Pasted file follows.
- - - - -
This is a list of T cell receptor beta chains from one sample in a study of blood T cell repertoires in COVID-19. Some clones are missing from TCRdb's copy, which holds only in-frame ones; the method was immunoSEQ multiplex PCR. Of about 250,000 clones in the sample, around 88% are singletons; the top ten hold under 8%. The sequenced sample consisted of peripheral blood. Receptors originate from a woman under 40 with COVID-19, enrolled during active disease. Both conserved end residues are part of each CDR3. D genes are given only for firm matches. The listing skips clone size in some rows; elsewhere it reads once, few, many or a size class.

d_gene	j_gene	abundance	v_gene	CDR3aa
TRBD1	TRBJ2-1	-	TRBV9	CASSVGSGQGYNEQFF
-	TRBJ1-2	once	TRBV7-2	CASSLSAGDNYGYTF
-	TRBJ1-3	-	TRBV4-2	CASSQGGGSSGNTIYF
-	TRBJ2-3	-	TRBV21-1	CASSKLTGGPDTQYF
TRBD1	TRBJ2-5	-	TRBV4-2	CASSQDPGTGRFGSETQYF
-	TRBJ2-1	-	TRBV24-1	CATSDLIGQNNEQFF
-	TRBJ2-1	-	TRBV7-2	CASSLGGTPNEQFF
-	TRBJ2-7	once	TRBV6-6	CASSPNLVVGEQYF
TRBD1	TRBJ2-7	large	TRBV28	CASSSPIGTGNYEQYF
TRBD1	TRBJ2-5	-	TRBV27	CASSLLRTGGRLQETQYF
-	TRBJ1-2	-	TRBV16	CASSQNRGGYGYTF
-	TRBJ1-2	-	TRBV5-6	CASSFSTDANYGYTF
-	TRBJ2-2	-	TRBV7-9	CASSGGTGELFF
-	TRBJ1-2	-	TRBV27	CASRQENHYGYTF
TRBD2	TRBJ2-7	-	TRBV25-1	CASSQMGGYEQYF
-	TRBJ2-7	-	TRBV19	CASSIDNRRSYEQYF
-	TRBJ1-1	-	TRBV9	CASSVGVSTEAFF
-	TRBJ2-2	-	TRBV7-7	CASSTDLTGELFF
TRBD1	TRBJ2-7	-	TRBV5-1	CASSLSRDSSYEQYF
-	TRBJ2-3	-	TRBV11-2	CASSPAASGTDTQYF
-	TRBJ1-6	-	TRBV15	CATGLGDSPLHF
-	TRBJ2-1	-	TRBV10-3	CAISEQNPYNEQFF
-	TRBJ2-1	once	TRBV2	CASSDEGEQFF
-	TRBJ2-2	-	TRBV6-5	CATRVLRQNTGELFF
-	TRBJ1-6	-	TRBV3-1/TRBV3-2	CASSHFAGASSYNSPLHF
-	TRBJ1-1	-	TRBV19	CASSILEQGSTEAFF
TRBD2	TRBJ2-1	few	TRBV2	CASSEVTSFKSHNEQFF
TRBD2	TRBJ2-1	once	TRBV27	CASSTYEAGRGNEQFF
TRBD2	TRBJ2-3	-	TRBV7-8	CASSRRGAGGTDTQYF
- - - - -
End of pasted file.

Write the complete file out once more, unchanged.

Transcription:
This is a list of T cell receptor beta chains from one sample in a study of blood T cell repertoires in COVID-19. Some clones are missing from TCRdb's copy, which holds only in-frame ones; the method was immunoSEQ multiplex PCR. Of about 250,000 clones in the sample, around 88% are singletons; the top ten hold under 8%. The sequenced sample consisted of peripheral blood. Receptors originate from a woman under 40 with COVID-19, enrolled during active disease. Both conserved end residues are part of each CDR3. D genes are given only for firm matches. The listing skips clone size in some rows; elsewhere it reads once, few, many or a size class.

d_gene	j_gene	abundance	v_gene	CDR3aa
TRBD1	TRBJ2-1	-	TRBV9	CASSVGSGQGYNEQFF
-	TRBJ1-2	once	TRBV7-2	CASSLSAGDNYGYTF
-	TRBJ1-3	-	TRBV4-2	CASSQGGGSSGNTIYF
-	TRBJ2-3	-	TRBV21-1	CASSKLTGGPDTQYF
TRBD1	TRBJ2-5	-	TRBV4-2	CASSQDPGTGRFGSETQYF
-	TRBJ2-1	-	TRBV24-1	CATSDLIGQNNEQFF
-	TRBJ2-1	-	TRBV7-2	CASSLGGTPNEQFF
-	TRBJ2-7	once	TRBV6-6	CASSPNLVVGEQYF
TRBD1	TRBJ2-7	large	TRBV28	CASSSPIGTGNYEQYF
TRBD1	TRBJ2-5	-	TRBV27	CASSLLRTGGRLQETQYF
-	TRBJ1-2	-	TRBV16	CASSQNRGGYGYTF
-	TRBJ1-2	-	TRBV5-6	CASSFSTDANYGYTF
-	TRBJ2-2	-	TRBV7-9	CASSGGTGELFF
-	TRBJ1-2	-	TRBV27	CASRQENHYGYTF
TRBD2	TRBJ2-7	-	TRBV25-1	CASSQMGGYEQYF
-	TRBJ2-7	-	TRBV19	CASSIDNRRSYEQYF
-	TRBJ1-1	-	TRBV9	CASSVGVSTEAFF
-	TRBJ2-2	-	TRBV7-7	CASSTDLTGELFF
TRBD1	TRBJ2-7	-	TRBV5-1	CASSLSRDSSYEQYF
-	TRBJ2-3	-	TRBV11-2	CASSPAASGTDTQYF
-	TRBJ1-6	-	TRBV15	CATGLGDSPLHF
-	TRBJ2-1	-	TRBV10-3	CAISEQNPYNEQFF
-	TRBJ2-1	once	TRBV2	CASSDEGEQFF
-	TRBJ2-2	-	TRBV6-5	CATRVLRQNTGELFF
-	TRBJ1-6	-	TRBV3-1/TRBV3-2	CASSHFAGASSYNSPLHF
-	TRBJ1-1	-	TRBV19	CASSILEQGSTEAFF
TRBD2	TRBJ2-1	few	TRBV2	CASSEVTSFKSHNEQFF
TRBD2	TRBJ2-1	once	TRBV27	CASSTYEAGRGNEQFF
TRBD2	TRBJ2-3	-	TRBV7-8	CASSRRGAGGTDTQYF